A brassy orange flag sporting a black spot poked through the glassy surface of the Neuse River in North Carolina, and I chucked a bunker chunk on a slide rig 10 feet from the waving tail.A little tap was followed by a vibration on the line and then a slow, steady pull. The 25-pound red had taken the bait, and I locked the reel in gear and let the fish hook itself.
The slob red drum (aka bull redfish) was soon released, and after chunking a few more of similar size, I switched to a topwater popper and began spraying it along the marsh banks. That’s when it hit me: Whether fishing for reds in North Carolina, Florida’s Mosquito Lagoon, or Houma, Louisiana, I’d been using virtually the same tactics and techniques I use for striped bass (aka rockfish) in the Northeast. In fact, when targeting reds, I called into action the contents of my striper tackle box. That got me thinking: From southern New Jersey to North Carolina, where red drum and rockfish share many of the same waters, why not use crossover tactics to catch both species?
Wayne Justice, education program coordinator at the North Carolina Aquarium at Pine Knoll Shores, confirms there are many similarities between the two species. “Stripers and red drum are both opportunistic and aggressive feeders,” says Justice. “They also share similar growth rates: 27-inch redfish and the same size striped bass are both about four years old, and 40-inchers are around 10 years old. And as they age, both get fatter, but not much longer. Their forage, which includes menhaden, mullet, shrimp and crabs, overlaps, as do the variety of environments they frequent.”
Of course, both game fish move into river systems to spawn, and smaller members summer in the backwaters while trophy 30- to 60-pounders tend to remain oceanside. As for hangouts, reds and stripers frequent shallow flats in the summer, reside in channels and around inlets during spring and fall, and are often found in schools finning in open water in fall and winter. Along the Virginia, Maryland and North Carolina coasts, optimal water temperatures for both species lie in the mid-50s to high 60s. “The farthest south you’ll see both species collide is around Cape Lookout, North Carolina,” Justice says. “Spring and summer is the best time of year to target both species at once in Maryland and Virginia, and fall and winter are best in North Carolina.”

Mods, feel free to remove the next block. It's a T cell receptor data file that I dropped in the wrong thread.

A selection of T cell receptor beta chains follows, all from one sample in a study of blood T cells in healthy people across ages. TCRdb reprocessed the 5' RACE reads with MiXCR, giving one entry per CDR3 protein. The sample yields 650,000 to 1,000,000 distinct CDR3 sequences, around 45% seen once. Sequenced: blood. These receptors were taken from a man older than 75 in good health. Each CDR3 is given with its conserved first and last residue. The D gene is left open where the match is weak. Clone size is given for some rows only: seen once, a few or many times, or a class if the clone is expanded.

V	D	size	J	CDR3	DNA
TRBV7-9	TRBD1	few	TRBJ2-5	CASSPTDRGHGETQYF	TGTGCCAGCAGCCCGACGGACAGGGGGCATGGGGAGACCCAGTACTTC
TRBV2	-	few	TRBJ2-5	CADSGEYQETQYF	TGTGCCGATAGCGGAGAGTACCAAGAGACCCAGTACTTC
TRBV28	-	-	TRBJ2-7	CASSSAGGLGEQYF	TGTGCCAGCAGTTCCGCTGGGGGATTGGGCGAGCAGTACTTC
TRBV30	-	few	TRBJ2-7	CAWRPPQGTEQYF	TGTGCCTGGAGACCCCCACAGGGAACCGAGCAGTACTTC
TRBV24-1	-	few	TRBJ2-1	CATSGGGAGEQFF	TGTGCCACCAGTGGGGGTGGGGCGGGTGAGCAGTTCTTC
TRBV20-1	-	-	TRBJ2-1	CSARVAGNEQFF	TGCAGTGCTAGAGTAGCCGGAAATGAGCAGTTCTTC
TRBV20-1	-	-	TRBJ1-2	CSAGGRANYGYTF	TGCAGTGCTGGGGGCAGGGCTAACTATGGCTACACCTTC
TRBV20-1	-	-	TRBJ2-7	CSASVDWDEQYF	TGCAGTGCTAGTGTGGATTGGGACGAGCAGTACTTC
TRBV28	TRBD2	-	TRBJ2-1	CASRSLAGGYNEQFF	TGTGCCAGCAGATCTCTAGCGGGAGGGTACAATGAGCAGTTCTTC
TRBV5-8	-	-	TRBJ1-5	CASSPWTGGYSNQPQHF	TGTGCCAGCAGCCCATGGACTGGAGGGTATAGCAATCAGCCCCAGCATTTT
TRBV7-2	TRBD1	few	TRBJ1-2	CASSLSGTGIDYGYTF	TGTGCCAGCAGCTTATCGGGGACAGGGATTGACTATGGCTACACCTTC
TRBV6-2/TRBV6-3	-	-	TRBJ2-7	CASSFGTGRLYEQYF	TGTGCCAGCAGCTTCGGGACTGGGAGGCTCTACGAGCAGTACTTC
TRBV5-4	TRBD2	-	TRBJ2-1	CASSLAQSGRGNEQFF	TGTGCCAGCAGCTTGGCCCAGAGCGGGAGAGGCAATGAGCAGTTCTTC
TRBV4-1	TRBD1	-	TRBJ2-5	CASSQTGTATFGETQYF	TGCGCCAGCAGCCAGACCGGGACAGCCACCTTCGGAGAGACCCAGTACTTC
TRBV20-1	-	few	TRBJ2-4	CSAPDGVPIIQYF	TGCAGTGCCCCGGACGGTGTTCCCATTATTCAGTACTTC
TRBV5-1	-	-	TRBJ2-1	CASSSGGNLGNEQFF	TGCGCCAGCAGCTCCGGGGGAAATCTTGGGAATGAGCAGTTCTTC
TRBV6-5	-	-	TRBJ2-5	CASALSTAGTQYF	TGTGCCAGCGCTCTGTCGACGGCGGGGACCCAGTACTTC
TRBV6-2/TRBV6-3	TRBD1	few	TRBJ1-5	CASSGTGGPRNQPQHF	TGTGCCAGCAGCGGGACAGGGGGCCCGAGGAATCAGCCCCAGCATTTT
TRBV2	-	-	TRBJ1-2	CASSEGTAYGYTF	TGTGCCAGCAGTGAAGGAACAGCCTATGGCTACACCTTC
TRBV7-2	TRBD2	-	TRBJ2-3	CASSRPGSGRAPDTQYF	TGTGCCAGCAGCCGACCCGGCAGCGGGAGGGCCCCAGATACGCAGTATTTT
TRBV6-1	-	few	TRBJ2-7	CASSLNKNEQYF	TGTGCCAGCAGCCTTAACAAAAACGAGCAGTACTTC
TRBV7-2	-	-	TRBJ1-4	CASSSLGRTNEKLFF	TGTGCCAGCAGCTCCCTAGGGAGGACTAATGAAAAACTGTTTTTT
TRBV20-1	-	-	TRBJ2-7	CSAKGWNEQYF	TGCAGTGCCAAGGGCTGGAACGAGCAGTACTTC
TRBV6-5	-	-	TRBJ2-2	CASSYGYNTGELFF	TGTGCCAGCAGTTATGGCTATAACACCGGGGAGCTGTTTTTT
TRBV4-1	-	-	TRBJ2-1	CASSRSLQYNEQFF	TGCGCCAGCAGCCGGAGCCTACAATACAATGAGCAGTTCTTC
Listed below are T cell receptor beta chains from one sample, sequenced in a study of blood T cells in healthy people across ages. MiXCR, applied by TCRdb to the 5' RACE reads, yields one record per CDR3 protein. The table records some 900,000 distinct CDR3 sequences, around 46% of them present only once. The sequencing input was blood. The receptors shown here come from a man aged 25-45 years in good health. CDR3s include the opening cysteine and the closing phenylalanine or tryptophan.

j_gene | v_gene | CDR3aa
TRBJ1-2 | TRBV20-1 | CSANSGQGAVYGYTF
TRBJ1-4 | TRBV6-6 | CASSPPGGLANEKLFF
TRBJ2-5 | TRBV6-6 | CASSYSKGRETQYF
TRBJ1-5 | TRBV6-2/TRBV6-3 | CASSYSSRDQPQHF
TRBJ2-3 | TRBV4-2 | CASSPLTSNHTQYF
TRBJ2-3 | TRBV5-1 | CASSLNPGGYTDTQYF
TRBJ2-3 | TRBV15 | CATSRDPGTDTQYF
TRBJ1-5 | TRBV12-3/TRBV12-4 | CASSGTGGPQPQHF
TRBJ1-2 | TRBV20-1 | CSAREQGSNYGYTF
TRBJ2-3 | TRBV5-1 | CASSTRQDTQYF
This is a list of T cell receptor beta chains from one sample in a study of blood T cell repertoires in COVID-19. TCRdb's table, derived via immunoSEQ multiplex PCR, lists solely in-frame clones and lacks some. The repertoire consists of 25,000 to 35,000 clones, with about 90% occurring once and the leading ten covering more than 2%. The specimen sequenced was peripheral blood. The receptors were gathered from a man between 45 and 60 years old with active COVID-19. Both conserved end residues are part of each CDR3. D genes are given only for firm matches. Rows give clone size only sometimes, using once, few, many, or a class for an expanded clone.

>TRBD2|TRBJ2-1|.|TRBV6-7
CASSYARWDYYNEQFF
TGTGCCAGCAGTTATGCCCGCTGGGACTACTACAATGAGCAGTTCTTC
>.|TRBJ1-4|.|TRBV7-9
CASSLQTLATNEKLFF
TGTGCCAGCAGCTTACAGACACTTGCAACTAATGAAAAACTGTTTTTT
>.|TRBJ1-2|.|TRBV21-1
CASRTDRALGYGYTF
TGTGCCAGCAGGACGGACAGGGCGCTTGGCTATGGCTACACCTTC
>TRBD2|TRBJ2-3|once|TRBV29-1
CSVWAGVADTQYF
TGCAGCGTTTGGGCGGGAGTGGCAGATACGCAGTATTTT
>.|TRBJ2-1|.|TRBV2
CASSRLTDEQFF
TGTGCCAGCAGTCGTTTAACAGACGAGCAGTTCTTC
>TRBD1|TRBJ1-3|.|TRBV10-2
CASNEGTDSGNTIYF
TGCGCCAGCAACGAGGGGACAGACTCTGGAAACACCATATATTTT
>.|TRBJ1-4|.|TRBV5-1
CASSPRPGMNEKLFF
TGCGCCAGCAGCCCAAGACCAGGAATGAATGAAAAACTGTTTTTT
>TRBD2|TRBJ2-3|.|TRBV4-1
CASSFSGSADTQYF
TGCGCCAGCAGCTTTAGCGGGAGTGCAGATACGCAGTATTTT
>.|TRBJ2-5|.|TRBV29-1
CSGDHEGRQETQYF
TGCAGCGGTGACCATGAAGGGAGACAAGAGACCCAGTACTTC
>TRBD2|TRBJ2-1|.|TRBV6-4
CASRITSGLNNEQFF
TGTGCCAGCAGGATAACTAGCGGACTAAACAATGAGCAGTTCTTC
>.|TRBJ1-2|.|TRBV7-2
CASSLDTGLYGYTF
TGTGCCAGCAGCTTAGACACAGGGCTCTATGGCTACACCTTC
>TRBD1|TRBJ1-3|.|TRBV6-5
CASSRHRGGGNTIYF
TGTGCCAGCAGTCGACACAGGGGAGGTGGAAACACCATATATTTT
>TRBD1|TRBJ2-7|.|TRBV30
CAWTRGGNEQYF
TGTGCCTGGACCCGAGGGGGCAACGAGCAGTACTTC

The surf and estuaries throughout the coasts of Maryland, Virginia and North Carolina — including inlets, sounds, bays, coastal rivers and creeks —
are prime areas where red drum and striped bass populations converge and forage
on the same baitfish and crustaceans.
Striped bass (aka rockfish) and red drum are opportunistic feeders, and both pounce on anything that seems like an easy meal. Baitfish and crustaceans that abound in coastal areas when water temps are within their comfort range are the main targets.
Therefore, soft plastics and hard baits with lots of action and flash work well for both striped bass and red drum, especially in areas where schooling baitfish are present. Red drum, however, rely on their sense of smell more, so scented lures increase chances for a hookup.
And keep in mind that 56 to 68 degrees is the ideal water temperature to encounter both species actively feeding.
Ryan White, owner of Hatteras Jack in Rodanthe, North Carolina, experiences fantastic rockfish and red drum action in the sounds and surf of the Outer Banks. “Both use the currents to push bait around,” he says, “and they hang on the edges of rip tides in the cuts and sloughs of the shoals. But the drum usually opt for the windward side, while the bass stage on the backside.” White’s go-to method is to anchor outside the rips coming across the shallow shoals and toss out a fish-finder slide rig with a bank sinker, a short 8-inch leader of 60- to 80-pound fluorocarbon, and a 6/0 to 8/0 Octopus hook baited with a pogy chunk or a live spot.